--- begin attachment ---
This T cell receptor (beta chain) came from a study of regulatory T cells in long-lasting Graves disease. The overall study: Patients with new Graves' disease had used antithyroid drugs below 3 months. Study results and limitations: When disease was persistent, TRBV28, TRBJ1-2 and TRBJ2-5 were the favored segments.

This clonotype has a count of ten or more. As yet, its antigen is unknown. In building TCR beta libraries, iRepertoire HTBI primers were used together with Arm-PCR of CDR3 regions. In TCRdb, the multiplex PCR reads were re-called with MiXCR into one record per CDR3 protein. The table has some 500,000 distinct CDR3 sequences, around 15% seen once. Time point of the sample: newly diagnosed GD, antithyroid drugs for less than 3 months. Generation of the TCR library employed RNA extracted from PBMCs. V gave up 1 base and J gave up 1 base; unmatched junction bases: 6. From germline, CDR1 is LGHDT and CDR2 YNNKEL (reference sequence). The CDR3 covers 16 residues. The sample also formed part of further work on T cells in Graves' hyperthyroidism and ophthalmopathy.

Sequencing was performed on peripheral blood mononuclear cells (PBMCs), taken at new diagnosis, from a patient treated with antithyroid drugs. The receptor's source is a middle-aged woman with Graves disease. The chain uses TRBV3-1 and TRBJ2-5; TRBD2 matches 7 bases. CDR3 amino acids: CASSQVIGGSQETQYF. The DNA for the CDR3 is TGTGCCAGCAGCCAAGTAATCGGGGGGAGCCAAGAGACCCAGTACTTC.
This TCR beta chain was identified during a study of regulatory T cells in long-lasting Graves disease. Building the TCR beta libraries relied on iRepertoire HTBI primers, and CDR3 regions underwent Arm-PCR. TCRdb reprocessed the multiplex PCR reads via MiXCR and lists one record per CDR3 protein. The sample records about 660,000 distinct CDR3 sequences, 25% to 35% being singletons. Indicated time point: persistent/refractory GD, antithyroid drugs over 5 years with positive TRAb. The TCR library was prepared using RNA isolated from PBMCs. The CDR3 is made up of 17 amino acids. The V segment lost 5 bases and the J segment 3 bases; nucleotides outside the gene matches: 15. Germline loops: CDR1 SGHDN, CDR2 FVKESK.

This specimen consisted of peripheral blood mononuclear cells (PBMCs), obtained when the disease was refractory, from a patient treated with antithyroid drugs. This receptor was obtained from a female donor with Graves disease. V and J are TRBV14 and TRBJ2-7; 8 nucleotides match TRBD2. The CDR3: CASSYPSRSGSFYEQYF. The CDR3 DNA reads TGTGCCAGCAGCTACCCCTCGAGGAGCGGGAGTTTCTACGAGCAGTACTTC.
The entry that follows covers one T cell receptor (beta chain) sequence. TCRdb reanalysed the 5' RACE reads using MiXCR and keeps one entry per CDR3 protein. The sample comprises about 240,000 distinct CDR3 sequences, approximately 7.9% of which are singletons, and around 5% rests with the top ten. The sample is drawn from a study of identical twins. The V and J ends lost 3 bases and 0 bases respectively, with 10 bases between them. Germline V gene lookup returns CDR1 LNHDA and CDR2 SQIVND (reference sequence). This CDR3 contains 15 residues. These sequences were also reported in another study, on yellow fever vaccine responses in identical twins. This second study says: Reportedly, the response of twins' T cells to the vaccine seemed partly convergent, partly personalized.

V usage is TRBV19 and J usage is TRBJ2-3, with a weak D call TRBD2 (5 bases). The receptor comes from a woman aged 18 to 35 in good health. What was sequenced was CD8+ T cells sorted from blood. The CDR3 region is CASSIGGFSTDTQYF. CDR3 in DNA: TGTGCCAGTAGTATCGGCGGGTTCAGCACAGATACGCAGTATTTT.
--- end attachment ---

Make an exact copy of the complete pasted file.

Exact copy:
This T cell receptor (beta chain) came from a study of regulatory T cells in long-lasting Graves disease. The overall study: Patients with new Graves' disease had used antithyroid drugs below 3 months. Study results and limitations: When disease was persistent, TRBV28, TRBJ1-2 and TRBJ2-5 were the favored segments.

This clonotype has a count of ten or more. As yet, its antigen is unknown. In building TCR beta libraries, iRepertoire HTBI primers were used together with Arm-PCR of CDR3 regions. In TCRdb, the multiplex PCR reads were re-called with MiXCR into one record per CDR3 protein. The table has some 500,000 distinct CDR3 sequences, around 15% seen once. Time point of the sample: newly diagnosed GD, antithyroid drugs for less than 3 months. Generation of the TCR library employed RNA extracted from PBMCs. V gave up 1 base and J gave up 1 base; unmatched junction bases: 6. From germline, CDR1 is LGHDT and CDR2 YNNKEL (reference sequence). The CDR3 covers 16 residues. The sample also formed part of further work on T cells in Graves' hyperthyroidism and ophthalmopathy.

Sequencing was performed on peripheral blood mononuclear cells (PBMCs), taken at new diagnosis, from a patient treated with antithyroid drugs. The receptor's source is a middle-aged woman with Graves disease. The chain uses TRBV3-1 and TRBJ2-5; TRBD2 matches 7 bases. CDR3 amino acids: CASSQVIGGSQETQYF. The DNA for the CDR3 is TGTGCCAGCAGCCAAGTAATCGGGGGGAGCCAAGAGACCCAGTACTTC.
This TCR beta chain was identified during a study of regulatory T cells in long-lasting Graves disease. Building the TCR beta libraries relied on iRepertoire HTBI primers, and CDR3 regions underwent Arm-PCR. TCRdb reprocessed the multiplex PCR reads via MiXCR and lists one record per CDR3 protein. The sample records about 660,000 distinct CDR3 sequences, 25% to 35% being singletons. Indicated time point: persistent/refractory GD, antithyroid drugs over 5 years with positive TRAb. The TCR library was prepared using RNA isolated from PBMCs. The CDR3 is made up of 17 amino acids. The V segment lost 5 bases and the J segment 3 bases; nucleotides outside the gene matches: 15. Germline loops: CDR1 SGHDN, CDR2 FVKESK.

This specimen consisted of peripheral blood mononuclear cells (PBMCs), obtained when the disease was refractory, from a patient treated with antithyroid drugs. This receptor was obtained from a female donor with Graves disease. V and J are TRBV14 and TRBJ2-7; 8 nucleotides match TRBD2. The CDR3: CASSYPSRSGSFYEQYF. The CDR3 DNA reads TGTGCCAGCAGCTACCCCTCGAGGAGCGGGAGTTTCTACGAGCAGTACTTC.
The entry that follows covers one T cell receptor (beta chain) sequence. TCRdb reanalysed the 5' RACE reads using MiXCR and keeps one entry per CDR3 protein. The sample comprises about 240,000 distinct CDR3 sequences, approximately 7.9% of which are singletons, and around 5% rests with the top ten. The sample is drawn from a study of identical twins. The V and J ends lost 3 bases and 0 bases respectively, with 10 bases between them. Germline V gene lookup returns CDR1 LNHDA and CDR2 SQIVND (reference sequence). This CDR3 contains 15 residues. These sequences were also reported in another study, on yellow fever vaccine responses in identical twins. This second study says: Reportedly, the response of twins' T cells to the vaccine seemed partly convergent, partly personalized.

V usage is TRBV19 and J usage is TRBJ2-3, with a weak D call TRBD2 (5 bases). The receptor comes from a woman aged 18 to 35 in good health. What was sequenced was CD8+ T cells sorted from blood. The CDR3 region is CASSIGGFSTDTQYF. CDR3 in DNA: TGTGCCAGTAGTATCGGCGGGTTCAGCACAGATACGCAGTATTTT.